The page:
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Can someone shed some light on Microsoft Genuine Validation

I have a "Shadow Star Icon" from a Microsoft website informing me that Microsoft is unable to validate my operating system. It launches everytime I start the computer and several times throughout the day. At startup the computer will not get to the home screen without making a selection of whether to correct now or later. It offers me the opportunity to "purchase validation." Everything on my computer is legitemate.

I've looked in the System Configuration Utility (msconfig.exe) startup and services and don't recognize it.

I have a HP Pavilion a647c, w/Windows XP. This is the site that it directs me too:

If you scroll to the 3rd section of the webpage you will see the "star" that I refrenced earlier.

Bottom line is I don't know if this is for real. Please help.


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You sure?

If you bought this system new, then you should be able to simply call the activation phone number, explain the situation, and get everything resolved.

If you got this system used, or it didn't come with XP from the factory, you're going to have a tougher time of it. So I hope you saved the COA (Certificate of Authenticity) paper that comes with any legal copy of XP. Without it, you're probably never going to have any luck convincing Microsoft your copy is legal.

Officially, Microsoft claims that only some small fraction of people are being hit by the false-positive problem with "genuine" advantage. Unofficially, the problem is almost certainly much wider spread, probably affecting up to 10% or more of all Windows users.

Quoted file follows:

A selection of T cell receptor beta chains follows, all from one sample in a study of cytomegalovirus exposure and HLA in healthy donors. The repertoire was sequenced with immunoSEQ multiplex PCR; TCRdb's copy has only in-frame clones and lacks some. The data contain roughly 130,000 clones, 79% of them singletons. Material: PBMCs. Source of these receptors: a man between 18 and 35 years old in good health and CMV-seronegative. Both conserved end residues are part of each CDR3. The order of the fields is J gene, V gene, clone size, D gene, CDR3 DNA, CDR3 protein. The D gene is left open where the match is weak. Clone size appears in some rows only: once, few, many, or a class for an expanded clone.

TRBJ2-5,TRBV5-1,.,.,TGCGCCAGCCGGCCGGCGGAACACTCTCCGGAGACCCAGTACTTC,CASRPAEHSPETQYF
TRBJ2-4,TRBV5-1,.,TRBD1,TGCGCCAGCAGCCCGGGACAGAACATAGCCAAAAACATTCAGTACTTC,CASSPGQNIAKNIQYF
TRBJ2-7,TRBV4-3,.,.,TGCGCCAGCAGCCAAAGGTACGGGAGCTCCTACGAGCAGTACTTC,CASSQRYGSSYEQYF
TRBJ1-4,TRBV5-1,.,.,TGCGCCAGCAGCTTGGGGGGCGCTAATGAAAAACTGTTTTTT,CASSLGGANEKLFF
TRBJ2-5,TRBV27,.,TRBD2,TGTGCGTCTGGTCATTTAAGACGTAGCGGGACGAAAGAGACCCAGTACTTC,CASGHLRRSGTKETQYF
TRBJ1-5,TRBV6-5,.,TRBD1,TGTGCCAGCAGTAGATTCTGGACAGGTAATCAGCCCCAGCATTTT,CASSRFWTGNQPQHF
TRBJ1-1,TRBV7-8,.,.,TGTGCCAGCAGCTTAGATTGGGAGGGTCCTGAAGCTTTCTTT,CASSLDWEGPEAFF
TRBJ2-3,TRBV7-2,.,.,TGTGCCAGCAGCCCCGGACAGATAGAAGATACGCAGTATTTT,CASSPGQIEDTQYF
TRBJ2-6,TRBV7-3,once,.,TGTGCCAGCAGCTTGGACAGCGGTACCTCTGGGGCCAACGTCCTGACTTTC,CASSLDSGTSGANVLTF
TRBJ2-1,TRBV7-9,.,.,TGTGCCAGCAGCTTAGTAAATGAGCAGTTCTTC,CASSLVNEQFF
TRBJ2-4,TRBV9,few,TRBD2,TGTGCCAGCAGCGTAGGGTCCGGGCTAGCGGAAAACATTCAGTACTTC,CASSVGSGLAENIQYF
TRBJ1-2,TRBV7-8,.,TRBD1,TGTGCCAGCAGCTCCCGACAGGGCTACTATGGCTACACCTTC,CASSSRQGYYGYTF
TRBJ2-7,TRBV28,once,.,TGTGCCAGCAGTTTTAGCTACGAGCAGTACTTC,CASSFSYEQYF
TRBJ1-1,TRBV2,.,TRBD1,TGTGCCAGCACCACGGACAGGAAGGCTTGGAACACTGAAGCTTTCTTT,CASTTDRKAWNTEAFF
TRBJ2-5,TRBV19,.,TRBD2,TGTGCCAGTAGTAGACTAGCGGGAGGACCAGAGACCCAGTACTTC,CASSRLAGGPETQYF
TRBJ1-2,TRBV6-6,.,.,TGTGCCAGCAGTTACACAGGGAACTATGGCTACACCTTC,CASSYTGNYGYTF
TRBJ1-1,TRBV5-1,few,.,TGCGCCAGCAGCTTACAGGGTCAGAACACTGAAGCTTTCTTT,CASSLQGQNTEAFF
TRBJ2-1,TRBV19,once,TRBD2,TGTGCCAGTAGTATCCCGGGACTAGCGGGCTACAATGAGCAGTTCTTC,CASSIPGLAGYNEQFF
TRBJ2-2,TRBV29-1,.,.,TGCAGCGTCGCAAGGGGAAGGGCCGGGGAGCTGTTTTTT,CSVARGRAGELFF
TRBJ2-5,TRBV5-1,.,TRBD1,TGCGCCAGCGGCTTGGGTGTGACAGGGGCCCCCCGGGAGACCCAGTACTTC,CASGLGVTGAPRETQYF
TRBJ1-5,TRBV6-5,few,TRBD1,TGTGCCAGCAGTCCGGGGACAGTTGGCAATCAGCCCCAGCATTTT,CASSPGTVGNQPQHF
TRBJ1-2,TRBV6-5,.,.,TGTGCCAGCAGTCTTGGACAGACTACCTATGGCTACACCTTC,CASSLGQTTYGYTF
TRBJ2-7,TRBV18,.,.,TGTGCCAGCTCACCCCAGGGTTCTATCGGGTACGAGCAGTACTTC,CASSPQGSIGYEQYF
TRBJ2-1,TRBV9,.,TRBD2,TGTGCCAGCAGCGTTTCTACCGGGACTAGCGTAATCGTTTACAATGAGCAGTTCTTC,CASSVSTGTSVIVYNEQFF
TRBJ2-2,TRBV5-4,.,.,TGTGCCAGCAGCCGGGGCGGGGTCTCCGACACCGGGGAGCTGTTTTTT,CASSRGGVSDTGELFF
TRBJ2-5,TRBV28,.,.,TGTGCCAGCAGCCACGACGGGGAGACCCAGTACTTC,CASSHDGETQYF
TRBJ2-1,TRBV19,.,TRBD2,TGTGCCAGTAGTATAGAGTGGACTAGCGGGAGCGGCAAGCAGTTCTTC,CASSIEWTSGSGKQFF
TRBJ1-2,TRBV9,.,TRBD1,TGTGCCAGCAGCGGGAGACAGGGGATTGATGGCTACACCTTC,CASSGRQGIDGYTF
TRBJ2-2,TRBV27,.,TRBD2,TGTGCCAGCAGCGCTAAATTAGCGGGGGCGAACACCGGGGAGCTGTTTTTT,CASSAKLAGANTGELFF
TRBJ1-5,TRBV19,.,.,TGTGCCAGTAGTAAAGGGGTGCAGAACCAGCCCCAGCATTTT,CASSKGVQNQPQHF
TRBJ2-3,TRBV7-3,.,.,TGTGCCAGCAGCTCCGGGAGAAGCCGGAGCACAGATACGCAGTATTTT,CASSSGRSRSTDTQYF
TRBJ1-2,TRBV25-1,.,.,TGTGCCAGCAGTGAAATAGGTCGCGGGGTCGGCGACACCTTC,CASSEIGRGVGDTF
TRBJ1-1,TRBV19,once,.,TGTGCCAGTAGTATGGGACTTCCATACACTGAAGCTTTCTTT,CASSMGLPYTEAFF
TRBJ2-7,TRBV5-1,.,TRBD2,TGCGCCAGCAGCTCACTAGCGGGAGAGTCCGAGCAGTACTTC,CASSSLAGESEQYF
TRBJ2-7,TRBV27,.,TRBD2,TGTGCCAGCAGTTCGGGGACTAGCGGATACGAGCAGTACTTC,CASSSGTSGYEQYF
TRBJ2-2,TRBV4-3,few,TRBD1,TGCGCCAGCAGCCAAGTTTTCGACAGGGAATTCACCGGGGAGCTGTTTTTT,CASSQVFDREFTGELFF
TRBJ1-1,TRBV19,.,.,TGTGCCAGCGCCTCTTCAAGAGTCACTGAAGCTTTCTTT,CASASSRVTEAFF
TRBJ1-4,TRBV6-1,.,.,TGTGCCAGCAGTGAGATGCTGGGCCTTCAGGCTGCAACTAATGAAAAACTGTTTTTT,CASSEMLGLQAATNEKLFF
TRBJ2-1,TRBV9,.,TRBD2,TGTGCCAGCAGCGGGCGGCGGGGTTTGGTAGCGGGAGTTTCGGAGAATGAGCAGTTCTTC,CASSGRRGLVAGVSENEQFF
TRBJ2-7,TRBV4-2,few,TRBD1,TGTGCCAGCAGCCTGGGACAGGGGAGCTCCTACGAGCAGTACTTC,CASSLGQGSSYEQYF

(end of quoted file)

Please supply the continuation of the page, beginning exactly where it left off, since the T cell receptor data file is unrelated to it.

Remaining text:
A lot of people seem to be getting bit by this as a result of work having been done on their systems by third parties as well. Smaller shops will sometimes load pirated copies onto people's systems to make a few extra bucks. Unfortunately, even if you could prove that's what happened to you, you're still going to get shafted by having to buy a new license.

Unfortunately, the only party that really has a genuine advantage from the genuine advantage program is Microsoft. It's a program slanted in their favor, marketed as some consumer protection mechanism. While it does help out some of the smaller computer shops that are actually honest and only install legal software, everyone else gets a good shafting in a place that rarely sees the light of day.

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Microsoft Genuine Validation problem

In reply to: You sure?

Thanks for your input.
System was bought new from Sams Club and validated by Microsoft two years ago. This is a problem that just cropped up this week.

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Two years ago, that was the old Validation process

In reply to: Microsoft Genuine Validation problem

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This one is easy.

In reply to: Can someone shed some light on Microsoft Genuine Validation

If it fails and you are legit then you call HP to sort it out. If the machine was used you likely have an illegal version on the machine and then it's time to confront the seller.

It's that simple.


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Media player 11 can install this tool

In reply to: Can someone shed some light on Microsoft Genuine Validation

Hi rgarcia
I had this validation tool appear after installing Media Player 11 there was a website with a tool for removing it but Microsoft didnt like it so they had to take it off. There is not a problem with the tool and it never really caused a problem on my pc but I have since found out that it validates your pc every time you reboot why it needs to do that I dont know. If you need to get rid of it hijack this will do the job but be carefull what you delete.

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Microsoft Windows Genuine Advantage problem

In reply to: Media player 11 can install this tool

Thanks! That sheds light on my problem. I had just upgraded to Media Player 11 and it was shortly after this that the pop-ups began.
Today I went to the library to check this out and PC World magazine in its Aug 2006 issue said that Microsoft has begun 'quietly distributing a WGA notification program to some users via automatic updates.' and that the automated process sometimes 'gets it wrong!' At least I'm beginning to understand now. Thanks for your input.

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